I was able to put in a different sender to make the factory gauge work, here's what I did. I realized the original switch was either go or no go on the pressure, with the engine off, it was open, and with pressure applied it was about 30 ohms. The resistance doesn't change, from 5 PSI and up. I got a sender from Autozone for a 87 mustang I (I think that was the application), anyway you can tell it's different, just by the size of it. The one you want is about 2 1/2" in diameter and about 3" tall. Obviously it wouldn't fit in the original location, so I relocated it on to the fender well. The hole in the block is 1/8 NPT, so I plumbed it in stainless by using the following: 1/8 MNPT to 1/4" Swagelock, 1/4 stainless tubing from the block to the sender ( I added some coils to the tubing so it would flex and not break- kind of like the brake lines off the master cylinder), 1/4 Swage to 1/8 FNPT, and sender. The sender mounted to the fender well with a screw and a hose clamp. I used a piece of rubber between the sender and the hose clamp for a cushion, so as not to damage the sender. Now for the electronics part:

I wasn't sure how the dash gage would respond to a varying input resistance, so I plotted it out using some different resistors I had laying around (you could use a decade box- but I didn't have one). My gage wasn't quite linear, but it was close enough. Resistance is from sender wire to ground. Around 63 ohms the gage was low redline, 40- low normal, 20- mid scale, and and 10- high normal. Then I measured the sender that I had purchased by hooking up to a hand pump and Teed in a mechanical pressure gage. The pressure input was slowly increased as I measured the resistanse of the sender, and plotted that curve out. I wanted 5 PSI to be redline, 10 PSI low normal, and 30 PSI midrange. After a little math, I added a 20 ohm resistor in series with the sender wire, and hooked it up to the sender. Using the hand pump again, I slowly added pressure, and verified the dash gage responded, it did, so I hooked it up to the motor, and have been using this setup for 3 years without problems.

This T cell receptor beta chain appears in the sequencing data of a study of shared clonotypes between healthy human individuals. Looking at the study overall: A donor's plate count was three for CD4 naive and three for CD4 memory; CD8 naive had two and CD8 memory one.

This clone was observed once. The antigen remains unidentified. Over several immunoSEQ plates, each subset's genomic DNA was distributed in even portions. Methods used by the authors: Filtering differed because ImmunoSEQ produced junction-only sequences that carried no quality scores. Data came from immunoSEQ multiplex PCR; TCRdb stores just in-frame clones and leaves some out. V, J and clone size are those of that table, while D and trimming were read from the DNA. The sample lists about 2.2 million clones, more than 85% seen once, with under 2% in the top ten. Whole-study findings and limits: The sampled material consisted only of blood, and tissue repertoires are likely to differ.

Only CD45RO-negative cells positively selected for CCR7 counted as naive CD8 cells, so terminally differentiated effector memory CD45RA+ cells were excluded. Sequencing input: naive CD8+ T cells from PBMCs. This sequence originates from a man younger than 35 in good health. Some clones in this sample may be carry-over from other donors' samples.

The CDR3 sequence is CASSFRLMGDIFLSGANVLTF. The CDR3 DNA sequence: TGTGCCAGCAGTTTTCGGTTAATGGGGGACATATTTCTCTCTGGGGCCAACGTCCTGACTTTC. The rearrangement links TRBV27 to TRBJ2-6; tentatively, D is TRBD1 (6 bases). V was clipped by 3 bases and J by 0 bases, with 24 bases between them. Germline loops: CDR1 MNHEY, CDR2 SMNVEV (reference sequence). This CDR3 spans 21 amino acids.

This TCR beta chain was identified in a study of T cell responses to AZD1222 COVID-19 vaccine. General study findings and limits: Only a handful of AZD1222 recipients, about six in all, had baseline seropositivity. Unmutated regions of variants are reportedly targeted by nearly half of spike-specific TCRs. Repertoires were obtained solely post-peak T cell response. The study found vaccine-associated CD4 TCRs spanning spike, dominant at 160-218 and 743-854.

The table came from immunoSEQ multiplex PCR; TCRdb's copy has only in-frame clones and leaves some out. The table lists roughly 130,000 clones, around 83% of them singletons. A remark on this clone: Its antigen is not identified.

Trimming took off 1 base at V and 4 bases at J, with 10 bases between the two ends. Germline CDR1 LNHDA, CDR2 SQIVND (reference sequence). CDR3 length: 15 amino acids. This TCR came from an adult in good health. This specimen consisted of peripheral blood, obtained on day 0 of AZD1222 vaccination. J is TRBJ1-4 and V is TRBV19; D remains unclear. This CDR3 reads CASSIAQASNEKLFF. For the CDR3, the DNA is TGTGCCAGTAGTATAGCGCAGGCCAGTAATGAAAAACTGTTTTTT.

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post #8 of (permalink) Old 06-10-2000, 06:13 PM
 
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Re: Oil pressure readings

WOW!!![img]/wwwthreads_images/icons/shocked.gif[/img]

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post #9 of (permalink) Old 06-10-2000, 07:13 PM
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Re: Oil pressure readings

I know it seems like alot of work, but it only took about 6 hours. [img]/wwwthreads_images/icons/smile.gif[/img] I wanted it right for my own piece of mind.

Maverick [img]/wwwthreads_images/icons/smile.gif[/img]
post #10 of (permalink) Old 06-11-2000, 07:32 AM
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Re: Oil pressure readings

I agree that there is no room for most aftermarket sending units on the stock small blocks. I personally like knowing what my pressure is instead of it just being OK in the middle all the time. I had a manual gauge and have broken the hose once, repaired it and decided that electronic was for me. I bought an Intellitronix gauge (digital-green too) and sender (looks like a small oil filter) from Summit Racing. The whole package cost about $80, but, now I know exactly what my pressure is all the time. When the sender would not fit I called Summit who gave me the 800 number of Intellitronix (also in Ohio). I called them, talked to a tech, and he called me back the next morning with the fix. He said that adding a 45 degree pipe fitting as an adapter would be fine. This re-angled the whole assembly for just the right fit, the pressure is accurate and comparable to manual style, and only cost about a 1.50 for a stainless fitting-use some teflon tape for a good seal. Just another option. Laters.

NUFF SAID